The Indian Sugar Mills Association said, “We can easily export two million tonnes of...
CLSA says financial sector is in phase 2 of the credit and deposit growth cycle during which banks will underperform; banks with a stronger current and saving accounts ratio, balanced asset liability management and lower dependence on wholesale deposits are better positioned; it prefers ICICI, HDFC Bank, PNB, SBI
Since March 2010, credit growth has been running ahead of deposit growth creating tight liquidity conditions. Credit growth is at 23%, but deposit growth has lagged behind at just 16%. Also, since January 2010 the cash reserve ratio is up 100bps (it has been hiked six times this year) to 6% of liabilities. Bank borrowing from the Reserve Bank of India’s repo window is now a high 3% of the deposits or Rs1.2 trillion. The incremental loan-to-deposit ratio has increased to 100% (from less than 70% in April).
All this has forced most banks to hike their deposit rates by as much as 150 basis points. Since short-term interest rates have moved up faster than the long-term rates (incidentally, leading to a flattening of the yield curve), short-term deposit rates have gone up more than the long-term rates on deposits. Since lending rate hikes have been slower and lower than the deposit rate hikes, banks’ margins are going to be under pressure from here on.
CLSA’s analysis of the interest rate cycle over the past six years indicates that high loan-to-deposit ratios lead to deposit rates rising ahead of and faster than lending rates. “In the last cycle margins contracted, especially for low CASA banks, as banks were not able to pass on the higher cost of deposits,” it says in a report to its clients.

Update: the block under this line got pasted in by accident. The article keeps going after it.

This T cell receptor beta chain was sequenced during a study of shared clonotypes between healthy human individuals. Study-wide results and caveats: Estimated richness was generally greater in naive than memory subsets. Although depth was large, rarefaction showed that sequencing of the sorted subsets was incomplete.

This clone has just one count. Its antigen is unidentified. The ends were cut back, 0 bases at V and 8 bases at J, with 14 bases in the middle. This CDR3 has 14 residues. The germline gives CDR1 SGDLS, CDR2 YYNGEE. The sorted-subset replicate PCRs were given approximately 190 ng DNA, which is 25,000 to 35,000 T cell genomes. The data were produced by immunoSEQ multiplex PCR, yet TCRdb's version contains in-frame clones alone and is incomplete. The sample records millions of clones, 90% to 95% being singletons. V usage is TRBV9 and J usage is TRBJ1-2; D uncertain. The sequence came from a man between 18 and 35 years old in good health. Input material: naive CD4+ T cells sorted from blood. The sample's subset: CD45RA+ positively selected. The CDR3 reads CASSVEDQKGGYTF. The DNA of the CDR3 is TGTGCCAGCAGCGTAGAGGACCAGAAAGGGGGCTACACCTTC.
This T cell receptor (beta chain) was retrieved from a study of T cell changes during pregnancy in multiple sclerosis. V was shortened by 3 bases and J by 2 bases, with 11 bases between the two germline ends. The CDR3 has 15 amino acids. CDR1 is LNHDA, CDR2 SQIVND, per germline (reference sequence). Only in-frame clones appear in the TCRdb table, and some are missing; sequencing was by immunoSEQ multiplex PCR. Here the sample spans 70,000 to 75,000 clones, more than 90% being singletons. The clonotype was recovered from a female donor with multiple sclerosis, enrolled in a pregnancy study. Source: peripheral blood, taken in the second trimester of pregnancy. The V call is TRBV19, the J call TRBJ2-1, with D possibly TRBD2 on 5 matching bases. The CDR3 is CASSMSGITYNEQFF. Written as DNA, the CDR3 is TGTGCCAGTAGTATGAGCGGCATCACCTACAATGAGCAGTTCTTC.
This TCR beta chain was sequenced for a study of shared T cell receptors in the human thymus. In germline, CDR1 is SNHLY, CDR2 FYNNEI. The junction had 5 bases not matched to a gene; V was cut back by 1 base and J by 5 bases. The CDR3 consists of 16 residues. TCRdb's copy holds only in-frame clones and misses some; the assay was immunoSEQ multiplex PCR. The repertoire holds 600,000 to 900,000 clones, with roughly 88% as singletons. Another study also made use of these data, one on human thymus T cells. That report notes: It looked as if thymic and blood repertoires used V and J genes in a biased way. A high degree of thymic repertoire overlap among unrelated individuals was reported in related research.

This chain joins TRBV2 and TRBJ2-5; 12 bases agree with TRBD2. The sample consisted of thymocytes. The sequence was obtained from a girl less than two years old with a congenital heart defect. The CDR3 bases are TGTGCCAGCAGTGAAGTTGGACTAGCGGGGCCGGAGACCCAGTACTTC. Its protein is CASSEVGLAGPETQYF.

In this scenario, it believes that “banks with a stronger CASA franchise, balanced ALM (asset liability management) and lower dependence on wholesale deposits are better positioned.” It recommends HDFC Bank and ICICI among private banks and State Bank of India (SBI) and Punjab National Bank (PNB) among the public sector banks. Axis has a high CASA ratio, but may face margin pressures due to some ALM gap and a higher share of wholesale deposits.
CLSA believes that the financial sector is in phase 2 of the cycle of credit and deposit growth, where deposit rate rise is greater than the lending rate hike, credit growth remains healthy, deposit growth picks up, incremental LDR moderates but spreads and margins contract leading to banks' underperforming. This phase lasted a year last time from January 2006 to December 2006, a figure in its report shows. Phase 2, according to CLSA will be lending rate rising faster than deposit rates, continuation of healthy credit growth, healthy deposit growth, incremental LDR stabilises, leading to spreads and margins expanding and outperformance of bank stocks. In the last cycle this phase lasted between January 2007 and December 2007.
Phase 1, which we have just come out of, according to CLSA, lasted from July 2009 to now, and previously between June 2004 and December 2005. In this phase, interest rates were low, leading to a pick-up in credit growth even when deposit growth remained low and incremental LDR rose. Spreads and margins expanded leading to bank stocks outperforming.
Among banks that CLSA covers, HDFC Bank has the highest CASA ratio at 50%+, followed by SBI and ICICI at a little less than 50%, Axis and PNB at a little above 40%, Bank of Baroda (BoB) and Bank of India (BoI) at between 30% and 40%, and Corporation Bank, Oriental Bank of Commerce and Canara Bank between 20% and 30%. In terms of CASA growth, Axis, HDFC Bank, SBI, BoB, and Union Bank score the highest. Yes Bank, Axis and ICICI have the highest dependence on wholesale deposits while SBI, Union Bank and PNB have the lowest.
(This article is based on secondary research. The report is for information only. None of the stock information, data and company information presented herein constitutes a recommendation or solicitation of any offer to buy or sell any securities. Investors must do their own research and due diligence before acting on any security. Some of the opinions expressed in this article are the author’s own and may not necessarily represent those of Moneylife.)